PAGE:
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Jessica Bent

Trade marks: tastier than you think

Have you heard about Hybrid Baking? If you haven’t yet, you will soon: it is getting increasingly popular in the States and is no doubt on its way to the UK.

Every morning hundreds of people queue outside a New York bakery to get their hands on the infamous ‘cronut’.

For those of you who haven’t heard of the cronut, it is a blend of the key components of a croissant and a donut, deep-fried and filled with cream or chocolate and it is not for the faint hearted!

The cronut is just one of the new additions to the baking world which now has the ‘townie’, a tartlet-brownie and a ‘duffin’, a donut-muffin to name a few.

With the explosion of these new culinary delights with such catchy names it was inevitable that the intellectual property lawyers among us would question whether the names are properly protected and who owns the trade marks in these new products.

In respect of the cronut, the owner of the New York bakery may not have been the first person to ever bake a cronut, but they certainly have been savvy enough to register the name as a trade mark. The only bakery to officially carry the cronut, they have created a monopoly over the name which creates exclusivity and ultimately queues of eager people willing to try one. 

The legal perspective: A trade mark grants the owner exclusive rights over the mark and prevents others from exploiting it. So to the other bakers keen to jump on the cronut band wagon, they have to think of other inventive ways of naming their creations, which are not identical or similar to cronut.

Not only does the registered trade mark act as a deterrent to others intending to use it and allows the owner to take legal action against others if they were to use the trade mark, but it also allows the owner to sell, franchise or grant people a licence that allows them to use it. This in itself can lead to a substantial source of revenue for the trade mark owner.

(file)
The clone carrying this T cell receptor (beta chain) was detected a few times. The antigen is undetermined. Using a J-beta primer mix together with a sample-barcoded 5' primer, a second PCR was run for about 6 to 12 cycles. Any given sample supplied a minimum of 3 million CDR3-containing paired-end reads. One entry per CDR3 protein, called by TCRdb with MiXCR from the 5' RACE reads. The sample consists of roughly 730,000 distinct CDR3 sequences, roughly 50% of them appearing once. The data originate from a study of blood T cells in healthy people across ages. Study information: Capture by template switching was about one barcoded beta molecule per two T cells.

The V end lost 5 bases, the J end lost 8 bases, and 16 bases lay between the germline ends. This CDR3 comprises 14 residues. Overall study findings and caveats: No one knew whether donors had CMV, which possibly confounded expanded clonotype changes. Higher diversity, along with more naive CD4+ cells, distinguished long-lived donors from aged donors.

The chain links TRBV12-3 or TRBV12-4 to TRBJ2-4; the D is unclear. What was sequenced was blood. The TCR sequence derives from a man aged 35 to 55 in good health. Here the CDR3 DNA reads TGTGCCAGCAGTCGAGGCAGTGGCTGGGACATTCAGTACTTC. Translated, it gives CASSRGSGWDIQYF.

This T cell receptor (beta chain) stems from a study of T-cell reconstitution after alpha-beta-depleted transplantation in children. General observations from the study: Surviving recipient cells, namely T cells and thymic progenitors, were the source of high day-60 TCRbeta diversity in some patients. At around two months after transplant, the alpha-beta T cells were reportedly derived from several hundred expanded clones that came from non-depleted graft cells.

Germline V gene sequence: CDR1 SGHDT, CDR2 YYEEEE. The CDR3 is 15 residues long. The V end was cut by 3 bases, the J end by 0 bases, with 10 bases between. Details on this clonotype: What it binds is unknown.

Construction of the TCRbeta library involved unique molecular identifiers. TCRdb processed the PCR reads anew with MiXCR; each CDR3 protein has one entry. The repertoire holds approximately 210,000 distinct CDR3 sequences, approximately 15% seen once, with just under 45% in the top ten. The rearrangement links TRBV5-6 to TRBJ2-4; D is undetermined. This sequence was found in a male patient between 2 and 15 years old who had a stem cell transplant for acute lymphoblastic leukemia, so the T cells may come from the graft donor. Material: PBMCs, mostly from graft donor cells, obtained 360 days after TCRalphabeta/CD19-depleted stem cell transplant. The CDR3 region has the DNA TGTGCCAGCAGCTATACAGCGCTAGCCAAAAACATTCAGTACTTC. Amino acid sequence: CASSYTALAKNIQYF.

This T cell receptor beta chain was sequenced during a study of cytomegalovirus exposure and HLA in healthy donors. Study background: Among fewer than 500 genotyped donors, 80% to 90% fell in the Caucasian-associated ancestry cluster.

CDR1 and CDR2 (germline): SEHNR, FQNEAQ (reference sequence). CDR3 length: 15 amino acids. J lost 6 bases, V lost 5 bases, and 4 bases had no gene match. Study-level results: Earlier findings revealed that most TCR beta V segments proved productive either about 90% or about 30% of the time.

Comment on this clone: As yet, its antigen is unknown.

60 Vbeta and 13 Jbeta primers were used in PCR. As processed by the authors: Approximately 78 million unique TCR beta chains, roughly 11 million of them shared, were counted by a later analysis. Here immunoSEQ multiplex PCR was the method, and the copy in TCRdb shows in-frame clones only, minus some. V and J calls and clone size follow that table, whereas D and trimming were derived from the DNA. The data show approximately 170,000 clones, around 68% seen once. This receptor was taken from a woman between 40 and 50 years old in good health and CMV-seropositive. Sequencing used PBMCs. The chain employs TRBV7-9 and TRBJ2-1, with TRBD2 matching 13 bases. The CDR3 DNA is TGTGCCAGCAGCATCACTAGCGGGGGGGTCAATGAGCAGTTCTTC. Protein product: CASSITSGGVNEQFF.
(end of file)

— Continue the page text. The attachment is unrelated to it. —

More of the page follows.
The hot Pho incident

Another recent case highlights how trade marks can get their owners into hot water, or more precisely into hot ‘Pho’.

Pho is the name for Vietnamese noodle soup, and Pho was trade marked in the UK as a logo with the word Pho by Pho Holdings, owners of various Vietnamese eateries going by the name of Pho.

Then along came Mo Pho, a Vietnamese restaurant in London, which incurred the wrath of Pho Holdings which required Mo Pho to change its name.

As Mo Pho supporters took to twitter and sided with Mo Pho, expressing disbelief that anyone could trade mark Pho, Pho Holdings backed down and said it was a mistake.

The legal perspective: The case underlines that businesses should always think long and hard about any possible PR or social media backlash they may face by getting their lawyers to write strongly-worded letters.

It also highlights the risk for businesses of applying for trade marks which are known names in other countries.

Although Pho would have been a valid trade mark when applied for eight years ago, as at that time it would not have been a generic name, it has probably become generic now through the increasing interest in Vietnamese food.

Additionally if a business chooses not to enforce its trade mark – as Pho Holdings has chosen given the PR backlash – this is likely to seriously undermine the trade mark as it does pave the way for other traders to use it.

The lesson has to be to choose your trade marks wisely and if there is any risk that your trade mark is generic, a softer approach to the other business might be the best option.

  • Jessica Bent is an intellectual property lawyer at Withy King solicitors. For issues over brands and trade marks, contact Jessica on 01225 730100 or email